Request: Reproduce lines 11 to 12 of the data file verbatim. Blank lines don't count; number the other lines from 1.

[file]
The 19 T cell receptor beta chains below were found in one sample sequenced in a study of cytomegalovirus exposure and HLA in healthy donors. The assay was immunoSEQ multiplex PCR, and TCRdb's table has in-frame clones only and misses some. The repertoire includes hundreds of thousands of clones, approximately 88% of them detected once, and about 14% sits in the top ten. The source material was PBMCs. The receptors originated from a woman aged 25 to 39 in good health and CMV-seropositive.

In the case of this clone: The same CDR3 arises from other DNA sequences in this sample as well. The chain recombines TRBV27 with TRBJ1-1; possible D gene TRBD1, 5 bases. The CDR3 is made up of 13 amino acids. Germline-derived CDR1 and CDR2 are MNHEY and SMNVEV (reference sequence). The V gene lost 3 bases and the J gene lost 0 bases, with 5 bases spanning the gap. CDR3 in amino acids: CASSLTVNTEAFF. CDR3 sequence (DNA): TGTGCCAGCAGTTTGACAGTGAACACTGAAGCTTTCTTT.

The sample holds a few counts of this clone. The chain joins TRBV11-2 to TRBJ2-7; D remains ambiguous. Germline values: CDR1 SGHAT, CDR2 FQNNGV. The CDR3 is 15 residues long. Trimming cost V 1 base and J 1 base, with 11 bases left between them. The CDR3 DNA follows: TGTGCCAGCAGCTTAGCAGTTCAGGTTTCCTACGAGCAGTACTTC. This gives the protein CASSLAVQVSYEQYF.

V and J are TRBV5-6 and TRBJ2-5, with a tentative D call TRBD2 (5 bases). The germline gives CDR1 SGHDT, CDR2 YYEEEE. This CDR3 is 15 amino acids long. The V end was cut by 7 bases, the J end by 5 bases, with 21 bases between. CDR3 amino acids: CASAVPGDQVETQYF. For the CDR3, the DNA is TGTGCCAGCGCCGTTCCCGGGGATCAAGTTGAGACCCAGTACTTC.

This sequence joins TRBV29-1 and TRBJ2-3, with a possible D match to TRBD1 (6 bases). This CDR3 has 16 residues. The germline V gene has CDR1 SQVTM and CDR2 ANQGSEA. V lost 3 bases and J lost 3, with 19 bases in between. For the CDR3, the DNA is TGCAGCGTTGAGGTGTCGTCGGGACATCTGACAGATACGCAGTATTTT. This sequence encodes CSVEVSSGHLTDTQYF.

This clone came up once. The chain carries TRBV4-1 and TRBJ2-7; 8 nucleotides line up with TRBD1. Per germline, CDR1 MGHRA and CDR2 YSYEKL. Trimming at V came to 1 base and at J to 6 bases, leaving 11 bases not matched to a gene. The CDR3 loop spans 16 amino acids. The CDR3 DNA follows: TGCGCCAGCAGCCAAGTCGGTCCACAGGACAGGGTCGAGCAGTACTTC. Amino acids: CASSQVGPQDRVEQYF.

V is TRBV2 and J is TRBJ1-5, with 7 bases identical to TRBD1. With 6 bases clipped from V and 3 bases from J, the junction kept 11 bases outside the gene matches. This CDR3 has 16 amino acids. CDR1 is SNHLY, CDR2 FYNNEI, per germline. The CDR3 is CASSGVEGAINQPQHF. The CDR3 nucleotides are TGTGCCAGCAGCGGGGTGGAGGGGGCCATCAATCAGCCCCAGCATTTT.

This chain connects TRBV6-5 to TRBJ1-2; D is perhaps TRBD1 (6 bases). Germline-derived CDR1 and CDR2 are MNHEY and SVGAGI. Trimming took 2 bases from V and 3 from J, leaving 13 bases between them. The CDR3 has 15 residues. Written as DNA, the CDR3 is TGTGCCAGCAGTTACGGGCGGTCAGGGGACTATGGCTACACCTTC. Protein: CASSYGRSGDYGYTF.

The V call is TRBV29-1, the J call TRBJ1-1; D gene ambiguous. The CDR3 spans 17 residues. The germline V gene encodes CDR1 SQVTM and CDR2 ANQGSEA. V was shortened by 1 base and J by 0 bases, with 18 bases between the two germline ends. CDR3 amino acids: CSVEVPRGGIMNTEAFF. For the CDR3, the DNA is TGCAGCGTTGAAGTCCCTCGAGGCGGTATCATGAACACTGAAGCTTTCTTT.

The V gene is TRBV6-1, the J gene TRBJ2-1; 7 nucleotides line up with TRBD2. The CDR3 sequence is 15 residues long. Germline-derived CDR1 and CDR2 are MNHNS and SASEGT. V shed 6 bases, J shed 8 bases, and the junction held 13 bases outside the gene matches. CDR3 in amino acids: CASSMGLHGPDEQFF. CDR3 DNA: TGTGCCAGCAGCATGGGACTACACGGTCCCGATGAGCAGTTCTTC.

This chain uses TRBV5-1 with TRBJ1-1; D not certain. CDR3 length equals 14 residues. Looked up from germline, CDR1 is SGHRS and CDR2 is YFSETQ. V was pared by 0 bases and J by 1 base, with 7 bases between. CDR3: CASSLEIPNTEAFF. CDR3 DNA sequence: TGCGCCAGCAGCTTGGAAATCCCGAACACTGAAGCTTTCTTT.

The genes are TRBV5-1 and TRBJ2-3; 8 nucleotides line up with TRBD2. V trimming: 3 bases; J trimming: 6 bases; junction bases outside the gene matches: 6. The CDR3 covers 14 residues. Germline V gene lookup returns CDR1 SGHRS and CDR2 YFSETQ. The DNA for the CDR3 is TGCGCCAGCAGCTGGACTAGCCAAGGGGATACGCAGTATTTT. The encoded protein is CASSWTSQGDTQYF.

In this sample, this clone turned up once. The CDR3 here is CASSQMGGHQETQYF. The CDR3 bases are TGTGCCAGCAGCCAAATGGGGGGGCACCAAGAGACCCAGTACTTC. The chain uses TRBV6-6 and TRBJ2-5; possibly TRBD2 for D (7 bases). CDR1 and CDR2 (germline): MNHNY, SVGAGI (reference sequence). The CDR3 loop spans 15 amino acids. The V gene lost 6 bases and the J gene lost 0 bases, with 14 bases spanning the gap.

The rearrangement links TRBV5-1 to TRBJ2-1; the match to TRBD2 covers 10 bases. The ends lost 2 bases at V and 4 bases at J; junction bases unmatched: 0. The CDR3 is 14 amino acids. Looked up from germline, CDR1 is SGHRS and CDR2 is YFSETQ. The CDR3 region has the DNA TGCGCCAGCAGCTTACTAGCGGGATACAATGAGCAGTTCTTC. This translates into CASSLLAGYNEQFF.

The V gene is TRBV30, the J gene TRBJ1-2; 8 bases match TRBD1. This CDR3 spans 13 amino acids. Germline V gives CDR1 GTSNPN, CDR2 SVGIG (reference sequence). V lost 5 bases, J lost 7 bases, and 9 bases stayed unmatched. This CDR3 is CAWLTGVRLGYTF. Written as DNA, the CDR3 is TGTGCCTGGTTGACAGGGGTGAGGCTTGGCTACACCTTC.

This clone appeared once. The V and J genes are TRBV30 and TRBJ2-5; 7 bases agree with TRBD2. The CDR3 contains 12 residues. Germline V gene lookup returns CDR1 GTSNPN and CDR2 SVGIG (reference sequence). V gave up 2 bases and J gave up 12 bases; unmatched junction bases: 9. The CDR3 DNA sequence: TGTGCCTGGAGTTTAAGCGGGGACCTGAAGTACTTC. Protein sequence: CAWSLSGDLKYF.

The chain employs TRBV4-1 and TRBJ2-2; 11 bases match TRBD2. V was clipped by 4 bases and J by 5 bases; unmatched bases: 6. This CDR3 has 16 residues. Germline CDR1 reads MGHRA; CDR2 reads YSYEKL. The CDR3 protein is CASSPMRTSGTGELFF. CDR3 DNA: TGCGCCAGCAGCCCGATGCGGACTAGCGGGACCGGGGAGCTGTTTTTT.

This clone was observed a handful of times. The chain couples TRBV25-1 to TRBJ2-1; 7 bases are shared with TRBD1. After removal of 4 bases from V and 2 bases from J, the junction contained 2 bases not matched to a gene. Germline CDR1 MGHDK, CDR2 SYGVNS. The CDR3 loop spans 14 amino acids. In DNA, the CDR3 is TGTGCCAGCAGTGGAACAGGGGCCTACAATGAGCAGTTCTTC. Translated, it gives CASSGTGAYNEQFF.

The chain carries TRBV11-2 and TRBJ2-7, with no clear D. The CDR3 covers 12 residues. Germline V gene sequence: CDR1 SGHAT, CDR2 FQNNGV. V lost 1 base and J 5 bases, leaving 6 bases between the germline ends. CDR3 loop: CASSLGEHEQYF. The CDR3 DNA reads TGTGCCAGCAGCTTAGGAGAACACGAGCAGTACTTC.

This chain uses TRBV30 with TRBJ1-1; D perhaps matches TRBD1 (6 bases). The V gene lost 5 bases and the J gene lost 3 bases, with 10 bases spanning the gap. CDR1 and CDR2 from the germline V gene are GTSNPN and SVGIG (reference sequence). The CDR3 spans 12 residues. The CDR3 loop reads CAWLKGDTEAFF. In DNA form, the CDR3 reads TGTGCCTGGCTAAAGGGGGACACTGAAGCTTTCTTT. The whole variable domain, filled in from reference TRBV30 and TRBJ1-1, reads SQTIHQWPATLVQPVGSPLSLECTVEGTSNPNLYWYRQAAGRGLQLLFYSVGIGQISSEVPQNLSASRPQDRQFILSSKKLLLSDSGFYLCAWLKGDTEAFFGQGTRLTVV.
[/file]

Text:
This chain uses TRBV5-1 with TRBJ1-1; D not certain. CDR3 length equals 14 residues. Looked up from germline, CDR1 is SGHRS and CDR2 is YFSETQ. V was pared by 0 bases and J by 1 base, with 7 bases between. CDR3: CASSLEIPNTEAFF. CDR3 DNA sequence: TGCGCCAGCAGCTTGGAAATCCCGAACACTGAAGCTTTCTTT.

The genes are TRBV5-1 and TRBJ2-3; 8 nucleotides line up with TRBD2. V trimming: 3 bases; J trimming: 6 bases; junction bases outside the gene matches: 6. The CDR3 covers 14 residues. Germline V gene lookup returns CDR1 SGHRS and CDR2 YFSETQ. The DNA for the CDR3 is TGCGCCAGCAGCTGGACTAGCCAAGGGGATACGCAGTATTTT. The encoded protein is CASSWTSQGDTQYF.